21 January: During "Green Week", the traditional agricultural exhibition in West Berlin – visited by the West German president among others – the GDR again hinders transit traffic to the divided city.
10 January: GDR Defence Minister Hoffmann announces that directional anti-personnel mines (SM-70) are to be installed on the inner German border. The effectiveness of the SM-70 had been shown in the trial period: 75 percent of game hit by this type of mine suffered fatal injuries.
21 January: Under the leadership of Erich Honecker, 13 of the 20 members and candidates of the SED Politburo approach CPSU General Secretary Brezhnev, asking him to hold a discussion with Walter Ulbrich obliging the latter to hand in his voluntary resignation.
31 January: After a 19-year interruption, telephone connections are resumed between the two sections of Berlin on a limited basis.
25 February: A tunnel dug from the West Berlin side at the corner of Bernauer Strasse and Brunnenstrasse is discovered by border troops one day before its completion; it is already 120 metres long.
24 March: West German Chancellor Willy Brandt delivers a statement in the Bundestag on the reform policy of the social-liberal coalition.
3 May: With the Moscow’s consent, Walter Ulbricht is ousted in East Berlin; officially, the removal from office occurs at Ulbricht’s wish for reasons of age. Erich Honecker becomes his successor as SED General Secretary and chairman of the National Council of Defence. On 18 May Honecker gives a report in Moscow. He assures Brezhnev "that we remain solidly in the position of complete class dissociation from the imperialist Federal Republic of Germany, just as we agreed." Economically, Honecker says, the SED will pursue the course of independence from West Germany so that no political reliance arises.
15-19 June: 8th SED party conference: after Ulbricht’s downfall, the "socialist community" that he propagated is shelved. Erich Honecker sets out a new, pragmatic course: he says the new "main task" of SED policies is to be the further "improvement of the material and cultural living standards of the people on the basis of a high rate of development of socialist production, an increase in the effectiveness of scientific, technological progress and the growth of productivity." The raising of living standards, later termed the "unity of economic and social policies", is intended to counter any more strikes and ensure inner stability. The change of direction towards a form of consumer socialism follows a resolution to this end at the 24th CPSU party conference of April 1971. – Erich Mielke is promoted to the SED Politburo. In the ensuing years, the extension of the State Security leads to an all-encompassing surveillance network.
15 July: US President Richard Nixon announces that he will shortly travel to the People’s Republic of China. The announcement has been preceded by long secret negotiations between the two world powers on the establishment of diplomatic ties.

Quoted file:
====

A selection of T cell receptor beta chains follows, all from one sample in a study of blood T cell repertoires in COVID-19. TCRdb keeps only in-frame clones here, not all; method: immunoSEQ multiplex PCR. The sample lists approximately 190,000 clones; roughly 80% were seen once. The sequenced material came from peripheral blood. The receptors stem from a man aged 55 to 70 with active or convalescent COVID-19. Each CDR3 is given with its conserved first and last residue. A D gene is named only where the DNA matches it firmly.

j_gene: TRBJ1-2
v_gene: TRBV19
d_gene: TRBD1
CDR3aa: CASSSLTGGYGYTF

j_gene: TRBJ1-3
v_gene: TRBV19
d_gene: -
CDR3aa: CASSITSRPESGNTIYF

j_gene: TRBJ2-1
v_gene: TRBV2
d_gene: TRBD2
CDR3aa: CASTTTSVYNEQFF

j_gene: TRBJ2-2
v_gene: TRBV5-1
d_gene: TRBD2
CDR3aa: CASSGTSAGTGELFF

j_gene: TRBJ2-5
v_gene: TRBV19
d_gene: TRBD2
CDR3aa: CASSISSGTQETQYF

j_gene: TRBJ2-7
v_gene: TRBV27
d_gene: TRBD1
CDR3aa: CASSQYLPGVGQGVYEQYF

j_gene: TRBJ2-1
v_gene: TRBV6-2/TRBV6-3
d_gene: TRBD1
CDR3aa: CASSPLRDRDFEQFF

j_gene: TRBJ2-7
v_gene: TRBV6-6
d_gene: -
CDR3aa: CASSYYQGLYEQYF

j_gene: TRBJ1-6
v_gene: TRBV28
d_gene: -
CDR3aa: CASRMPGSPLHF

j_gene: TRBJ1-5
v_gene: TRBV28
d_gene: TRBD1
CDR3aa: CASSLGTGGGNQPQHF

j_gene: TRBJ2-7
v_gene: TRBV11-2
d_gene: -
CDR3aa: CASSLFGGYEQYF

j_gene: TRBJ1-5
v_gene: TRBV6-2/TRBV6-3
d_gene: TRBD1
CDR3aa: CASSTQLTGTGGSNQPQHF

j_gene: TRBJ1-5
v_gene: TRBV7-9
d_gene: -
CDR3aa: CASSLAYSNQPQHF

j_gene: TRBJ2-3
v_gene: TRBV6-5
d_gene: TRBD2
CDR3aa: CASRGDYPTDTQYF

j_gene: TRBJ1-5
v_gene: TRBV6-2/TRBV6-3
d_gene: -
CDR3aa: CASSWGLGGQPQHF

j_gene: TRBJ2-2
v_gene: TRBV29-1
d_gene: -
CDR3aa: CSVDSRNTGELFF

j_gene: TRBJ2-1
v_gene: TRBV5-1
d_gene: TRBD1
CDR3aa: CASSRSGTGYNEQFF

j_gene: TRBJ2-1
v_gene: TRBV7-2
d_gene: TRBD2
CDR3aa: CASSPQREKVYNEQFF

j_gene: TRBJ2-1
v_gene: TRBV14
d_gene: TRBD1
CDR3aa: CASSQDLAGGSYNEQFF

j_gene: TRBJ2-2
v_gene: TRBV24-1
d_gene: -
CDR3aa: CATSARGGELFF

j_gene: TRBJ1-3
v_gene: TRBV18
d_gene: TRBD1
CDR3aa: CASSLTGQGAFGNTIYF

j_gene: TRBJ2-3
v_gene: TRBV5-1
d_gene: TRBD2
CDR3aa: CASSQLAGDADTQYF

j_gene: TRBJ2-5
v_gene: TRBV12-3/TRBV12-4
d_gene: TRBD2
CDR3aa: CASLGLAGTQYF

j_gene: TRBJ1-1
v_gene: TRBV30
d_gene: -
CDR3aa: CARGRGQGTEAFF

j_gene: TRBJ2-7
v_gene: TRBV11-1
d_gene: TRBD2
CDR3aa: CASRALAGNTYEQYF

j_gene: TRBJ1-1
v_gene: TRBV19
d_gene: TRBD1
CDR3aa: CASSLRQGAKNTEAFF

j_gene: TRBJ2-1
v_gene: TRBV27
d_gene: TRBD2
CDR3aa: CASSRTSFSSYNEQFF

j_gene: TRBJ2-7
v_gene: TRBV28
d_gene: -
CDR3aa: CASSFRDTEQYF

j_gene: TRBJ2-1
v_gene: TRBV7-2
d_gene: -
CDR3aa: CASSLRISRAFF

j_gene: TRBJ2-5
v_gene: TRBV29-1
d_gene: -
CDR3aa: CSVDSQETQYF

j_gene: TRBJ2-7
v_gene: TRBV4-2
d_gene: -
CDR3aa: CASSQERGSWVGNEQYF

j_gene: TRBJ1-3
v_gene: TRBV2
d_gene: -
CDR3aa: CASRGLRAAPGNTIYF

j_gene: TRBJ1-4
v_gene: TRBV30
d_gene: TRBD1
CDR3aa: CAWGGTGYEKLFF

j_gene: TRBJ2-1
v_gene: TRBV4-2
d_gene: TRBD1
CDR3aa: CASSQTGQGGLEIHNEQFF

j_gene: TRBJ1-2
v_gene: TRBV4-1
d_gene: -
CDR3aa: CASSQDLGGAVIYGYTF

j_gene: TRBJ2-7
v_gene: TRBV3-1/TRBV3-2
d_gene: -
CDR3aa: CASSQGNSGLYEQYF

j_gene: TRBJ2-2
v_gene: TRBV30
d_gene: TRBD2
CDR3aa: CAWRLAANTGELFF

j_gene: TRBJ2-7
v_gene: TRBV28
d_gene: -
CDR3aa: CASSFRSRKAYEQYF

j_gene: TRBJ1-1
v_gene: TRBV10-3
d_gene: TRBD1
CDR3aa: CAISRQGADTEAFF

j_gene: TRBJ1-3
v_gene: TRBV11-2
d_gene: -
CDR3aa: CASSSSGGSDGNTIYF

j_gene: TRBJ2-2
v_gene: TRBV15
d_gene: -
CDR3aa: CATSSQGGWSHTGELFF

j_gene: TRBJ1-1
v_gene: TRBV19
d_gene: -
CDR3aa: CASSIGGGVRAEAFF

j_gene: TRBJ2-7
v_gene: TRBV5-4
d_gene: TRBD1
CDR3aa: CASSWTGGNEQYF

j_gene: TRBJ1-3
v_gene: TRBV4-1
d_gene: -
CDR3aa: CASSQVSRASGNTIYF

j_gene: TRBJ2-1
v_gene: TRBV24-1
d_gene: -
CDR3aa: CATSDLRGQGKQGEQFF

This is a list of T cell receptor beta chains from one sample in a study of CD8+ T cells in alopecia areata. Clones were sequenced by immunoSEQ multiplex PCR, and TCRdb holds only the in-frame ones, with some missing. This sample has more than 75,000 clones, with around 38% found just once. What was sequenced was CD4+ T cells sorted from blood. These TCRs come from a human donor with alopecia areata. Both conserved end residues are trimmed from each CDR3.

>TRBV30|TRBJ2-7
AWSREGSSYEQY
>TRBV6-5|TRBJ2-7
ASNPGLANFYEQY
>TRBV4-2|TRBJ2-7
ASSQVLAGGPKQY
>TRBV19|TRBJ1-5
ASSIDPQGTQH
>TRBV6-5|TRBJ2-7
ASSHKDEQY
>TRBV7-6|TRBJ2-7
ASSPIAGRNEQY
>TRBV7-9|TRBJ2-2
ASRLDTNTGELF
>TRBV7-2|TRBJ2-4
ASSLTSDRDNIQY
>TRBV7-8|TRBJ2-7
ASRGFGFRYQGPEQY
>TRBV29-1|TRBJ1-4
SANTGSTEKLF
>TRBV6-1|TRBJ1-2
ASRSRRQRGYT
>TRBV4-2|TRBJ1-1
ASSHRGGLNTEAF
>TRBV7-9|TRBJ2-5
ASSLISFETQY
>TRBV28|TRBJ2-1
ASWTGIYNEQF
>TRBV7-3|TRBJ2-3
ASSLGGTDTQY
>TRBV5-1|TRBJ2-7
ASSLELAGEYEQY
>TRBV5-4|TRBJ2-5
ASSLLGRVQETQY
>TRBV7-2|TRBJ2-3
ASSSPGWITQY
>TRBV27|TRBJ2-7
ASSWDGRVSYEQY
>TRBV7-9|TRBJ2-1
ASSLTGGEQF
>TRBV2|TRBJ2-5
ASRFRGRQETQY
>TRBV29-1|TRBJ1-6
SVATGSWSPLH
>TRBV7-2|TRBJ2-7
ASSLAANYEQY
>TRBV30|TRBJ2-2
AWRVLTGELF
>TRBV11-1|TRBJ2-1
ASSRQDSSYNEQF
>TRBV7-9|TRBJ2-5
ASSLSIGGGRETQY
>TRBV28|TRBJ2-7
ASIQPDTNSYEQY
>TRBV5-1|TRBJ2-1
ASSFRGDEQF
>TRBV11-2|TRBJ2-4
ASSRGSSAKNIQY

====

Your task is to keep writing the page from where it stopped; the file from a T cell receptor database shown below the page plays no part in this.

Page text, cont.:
24 July: After training for two years, the Rostock urologist Peter Dobler swims across the Baltic Sea from Kühlungsborn to Fehmarn; he manages the 48-kilometre-long crossing in 24 hours.
5 August: Meeting between the party leaders of the Warsaw Pact states in the Crimea. On the agenda are the consequences of the rapprochement between China and the USA for the security of the Soviet Union.
13 August: On the 10th anniversary of the construction of the Wall, the "Combat Groups of the Working Class" parade in East Berlin. The SED provides its functionaries with a justificatory argument.
3 September: The USA and the USSR, Great Britain and France sign the Four-Power Agreement on Berlin. The Soviet Union guarantees that civilian traffic between West Berlin and West Germany will not be hindered in future. On the basis of the Four-Power Agreement, agreements are struck by the West German government and the West Berlin Senate with the GDR that lead to simplifications in visitor and travel traffic between West Berlin and the GDR (agreement of 20 December 1971) or West Germany and the GDR (Transit Agreement of 17 December 1971).
16-18 September: West German Chancellor Willy Brandt goes on a state visit to the Soviet Union; he is received by CPSU General Secretary Brezhnev in Oreanda in the Crimea.
29 September: The West German government reacts to the growing problem of environmental pollution with an environmental programme.
4 December: While deciding on the installation of anti-personnel mines on the inner German border (SM-70), there are some qualms in the executive committee of the GDR Ministry of Defence as to whether the likely triggering of the mines might not provoke a politically unfavourable reaction from the West and whether it might not therefore be better to develop and use less effective mines. Defence Minister Hoffmann proposes allowing Erich Honecker to decide this question as general secretary. – On 10 January 1972, Hoffmann announces to top staff that the mine will be introduced.
20 December: In East Berlin, the "agreement between the Senate and the GDR government on the facilitation and improvement of travel and visitor traffic" and the "agreement between the Senate and the GDR government on the regulation of the question of enclaves created by territorial exchange" are signed. In future, West Berliners are allowed to visit the GDR once or several times for up to thirty days a year "for humanitarian, family, religious, cultural and tourist reasons." To do so, they have to apply for permits at "offices for visiting and travel affairs". As part of the territorial exchange, it is agreed to build a kilometre-long connecting road for the West Berlin exclave Steinstücken.